Thursday, December 18, 2008

No shortage of money (5)

And so continues the saga of the greatest monetary expansion in the history of modern, industrialized nations. Through massive purchases of all kinds of assets, the Fed has almost doubled the size of the monetary base since early September. Put another way, they have created more high-powered money in the past three months than in the entire history of the Fed.

This hasn't been inflationary yet, because the demand for money has been extraordinarily strong—fueled by outright panic, a flight to safety, deleveraging, commodity price plunges, and the reversal of "carry trades." But surely it's safe to say that there is no shortage of dollars in the world at a time when the world desperately wants them. Indeed, recent weakness in the value of the dollar and strength in gold suggests that the Fed may have finally added enough liquidity to the system to satisfy the market's thirst. That gives us great comfort, since it eliminates entirely one of the major causes of the Great Depression (i.e., a collapse in the money supply and a subsequent deflation).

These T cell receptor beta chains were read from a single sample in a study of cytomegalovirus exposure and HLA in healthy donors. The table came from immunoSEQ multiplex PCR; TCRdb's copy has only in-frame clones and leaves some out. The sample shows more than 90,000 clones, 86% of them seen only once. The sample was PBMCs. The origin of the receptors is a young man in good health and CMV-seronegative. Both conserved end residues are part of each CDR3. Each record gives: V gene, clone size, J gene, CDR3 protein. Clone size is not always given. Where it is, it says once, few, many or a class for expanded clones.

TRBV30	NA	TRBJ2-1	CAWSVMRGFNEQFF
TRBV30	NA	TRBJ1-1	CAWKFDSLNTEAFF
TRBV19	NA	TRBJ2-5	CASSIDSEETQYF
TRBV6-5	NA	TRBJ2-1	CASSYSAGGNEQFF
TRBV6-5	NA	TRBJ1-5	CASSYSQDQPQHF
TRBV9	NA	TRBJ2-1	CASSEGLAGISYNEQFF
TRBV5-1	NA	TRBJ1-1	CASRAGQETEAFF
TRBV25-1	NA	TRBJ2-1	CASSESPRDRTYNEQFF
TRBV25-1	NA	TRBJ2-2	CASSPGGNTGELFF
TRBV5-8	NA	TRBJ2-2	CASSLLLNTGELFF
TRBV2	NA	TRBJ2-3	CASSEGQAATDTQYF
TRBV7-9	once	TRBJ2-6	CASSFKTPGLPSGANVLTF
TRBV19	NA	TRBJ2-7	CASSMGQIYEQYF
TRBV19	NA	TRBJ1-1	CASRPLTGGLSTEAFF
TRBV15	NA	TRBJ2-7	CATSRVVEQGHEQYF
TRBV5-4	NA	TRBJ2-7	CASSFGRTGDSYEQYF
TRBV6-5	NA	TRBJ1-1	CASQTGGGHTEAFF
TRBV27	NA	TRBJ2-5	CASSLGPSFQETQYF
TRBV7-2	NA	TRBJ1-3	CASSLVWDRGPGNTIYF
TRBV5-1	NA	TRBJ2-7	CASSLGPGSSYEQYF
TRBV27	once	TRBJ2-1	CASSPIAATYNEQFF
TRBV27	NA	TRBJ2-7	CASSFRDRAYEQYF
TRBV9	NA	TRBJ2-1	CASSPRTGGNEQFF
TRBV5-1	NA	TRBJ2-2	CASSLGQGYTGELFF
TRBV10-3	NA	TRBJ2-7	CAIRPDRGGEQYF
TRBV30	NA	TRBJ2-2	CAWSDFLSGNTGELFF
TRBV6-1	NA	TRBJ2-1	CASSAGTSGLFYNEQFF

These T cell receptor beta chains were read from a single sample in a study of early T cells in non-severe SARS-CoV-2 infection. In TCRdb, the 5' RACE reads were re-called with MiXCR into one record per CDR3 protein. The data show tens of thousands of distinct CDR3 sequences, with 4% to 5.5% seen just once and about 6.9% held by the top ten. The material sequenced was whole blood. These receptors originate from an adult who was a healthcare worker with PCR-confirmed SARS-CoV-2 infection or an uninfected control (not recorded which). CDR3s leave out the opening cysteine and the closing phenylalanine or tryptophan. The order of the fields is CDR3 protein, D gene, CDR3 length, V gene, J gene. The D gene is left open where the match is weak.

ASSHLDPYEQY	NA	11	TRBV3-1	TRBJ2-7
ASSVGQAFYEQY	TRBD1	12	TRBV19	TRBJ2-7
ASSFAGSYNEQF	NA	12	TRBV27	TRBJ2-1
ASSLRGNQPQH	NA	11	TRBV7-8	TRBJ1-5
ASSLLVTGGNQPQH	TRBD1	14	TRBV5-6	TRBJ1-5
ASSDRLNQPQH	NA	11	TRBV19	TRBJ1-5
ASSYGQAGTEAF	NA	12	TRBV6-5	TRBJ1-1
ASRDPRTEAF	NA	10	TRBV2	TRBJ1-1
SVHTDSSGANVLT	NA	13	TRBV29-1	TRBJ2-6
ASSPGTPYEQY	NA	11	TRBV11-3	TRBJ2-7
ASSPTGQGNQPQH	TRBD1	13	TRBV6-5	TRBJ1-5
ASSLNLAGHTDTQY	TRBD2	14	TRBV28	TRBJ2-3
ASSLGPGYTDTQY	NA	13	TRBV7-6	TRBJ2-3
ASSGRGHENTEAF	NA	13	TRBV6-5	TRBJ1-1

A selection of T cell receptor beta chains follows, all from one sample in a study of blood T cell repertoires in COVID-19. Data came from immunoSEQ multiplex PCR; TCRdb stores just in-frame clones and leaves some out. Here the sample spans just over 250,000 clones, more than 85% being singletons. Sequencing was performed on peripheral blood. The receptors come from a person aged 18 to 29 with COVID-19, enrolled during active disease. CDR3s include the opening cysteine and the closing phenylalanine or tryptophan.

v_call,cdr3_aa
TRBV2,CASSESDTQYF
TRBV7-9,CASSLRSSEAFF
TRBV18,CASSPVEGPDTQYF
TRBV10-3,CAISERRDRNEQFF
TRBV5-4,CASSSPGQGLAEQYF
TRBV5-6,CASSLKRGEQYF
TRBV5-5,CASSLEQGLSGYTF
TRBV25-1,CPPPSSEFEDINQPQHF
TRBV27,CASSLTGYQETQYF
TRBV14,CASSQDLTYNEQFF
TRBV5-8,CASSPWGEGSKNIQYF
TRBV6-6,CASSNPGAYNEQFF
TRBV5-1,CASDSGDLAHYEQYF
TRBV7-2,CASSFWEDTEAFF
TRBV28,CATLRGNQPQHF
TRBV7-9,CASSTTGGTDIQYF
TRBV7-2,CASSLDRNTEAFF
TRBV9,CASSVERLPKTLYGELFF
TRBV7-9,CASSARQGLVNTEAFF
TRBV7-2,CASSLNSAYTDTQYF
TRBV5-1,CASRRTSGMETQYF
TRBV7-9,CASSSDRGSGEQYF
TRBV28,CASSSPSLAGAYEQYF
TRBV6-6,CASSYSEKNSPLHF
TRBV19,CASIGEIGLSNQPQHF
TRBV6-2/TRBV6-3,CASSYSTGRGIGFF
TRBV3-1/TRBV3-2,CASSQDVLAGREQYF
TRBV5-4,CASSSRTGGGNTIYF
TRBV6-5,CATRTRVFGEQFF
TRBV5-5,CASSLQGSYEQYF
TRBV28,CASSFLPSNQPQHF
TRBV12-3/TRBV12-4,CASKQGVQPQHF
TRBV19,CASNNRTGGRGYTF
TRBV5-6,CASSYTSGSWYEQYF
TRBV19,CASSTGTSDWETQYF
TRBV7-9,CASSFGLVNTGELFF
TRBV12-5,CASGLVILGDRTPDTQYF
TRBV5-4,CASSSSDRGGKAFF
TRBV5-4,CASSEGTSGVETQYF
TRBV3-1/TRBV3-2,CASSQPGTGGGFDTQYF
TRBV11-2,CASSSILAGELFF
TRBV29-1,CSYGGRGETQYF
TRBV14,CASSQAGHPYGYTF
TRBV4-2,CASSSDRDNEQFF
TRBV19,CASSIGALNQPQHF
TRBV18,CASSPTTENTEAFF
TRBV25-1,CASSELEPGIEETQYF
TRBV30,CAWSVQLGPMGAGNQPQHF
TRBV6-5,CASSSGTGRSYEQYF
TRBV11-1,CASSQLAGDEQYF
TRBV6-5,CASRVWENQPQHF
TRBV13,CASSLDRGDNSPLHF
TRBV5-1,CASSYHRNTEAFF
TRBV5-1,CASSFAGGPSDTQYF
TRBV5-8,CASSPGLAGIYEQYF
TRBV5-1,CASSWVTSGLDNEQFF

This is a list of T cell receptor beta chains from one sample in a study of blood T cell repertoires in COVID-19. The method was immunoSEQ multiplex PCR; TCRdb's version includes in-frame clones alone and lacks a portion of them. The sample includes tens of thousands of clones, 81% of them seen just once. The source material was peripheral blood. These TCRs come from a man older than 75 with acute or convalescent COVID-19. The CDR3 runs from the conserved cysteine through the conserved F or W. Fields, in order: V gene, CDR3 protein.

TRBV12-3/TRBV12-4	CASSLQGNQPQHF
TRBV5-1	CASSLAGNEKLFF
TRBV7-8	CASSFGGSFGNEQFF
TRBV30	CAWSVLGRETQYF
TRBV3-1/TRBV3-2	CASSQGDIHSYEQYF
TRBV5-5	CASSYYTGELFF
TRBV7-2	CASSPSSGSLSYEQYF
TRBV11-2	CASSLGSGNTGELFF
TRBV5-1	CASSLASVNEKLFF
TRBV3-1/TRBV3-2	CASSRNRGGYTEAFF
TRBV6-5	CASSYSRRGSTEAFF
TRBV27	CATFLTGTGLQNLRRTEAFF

This expansion of the monetary base has been made possible by the Fed's shift to quantitative easing, something I highlighted about two months ago, but the Fed only admitted to recently. Now that it's official, and the Fed has promised to remain super-accommodative, the next phase of this process will be to see how much and how fast the abundance of base money gets turned into new spendable money. The base has risen by $800 billion since early September, but M2 (the best measure of money in my view) has only risen by $397 billion. Of that, currency accounts for $32 billion, and some portion of the balance can be attributed to a three-fold increase in mortgage refinancing activity. The potential for further money creation is enormous, nevertheless, since each dollar of base money can potentially support ten dollars of new bank deposits.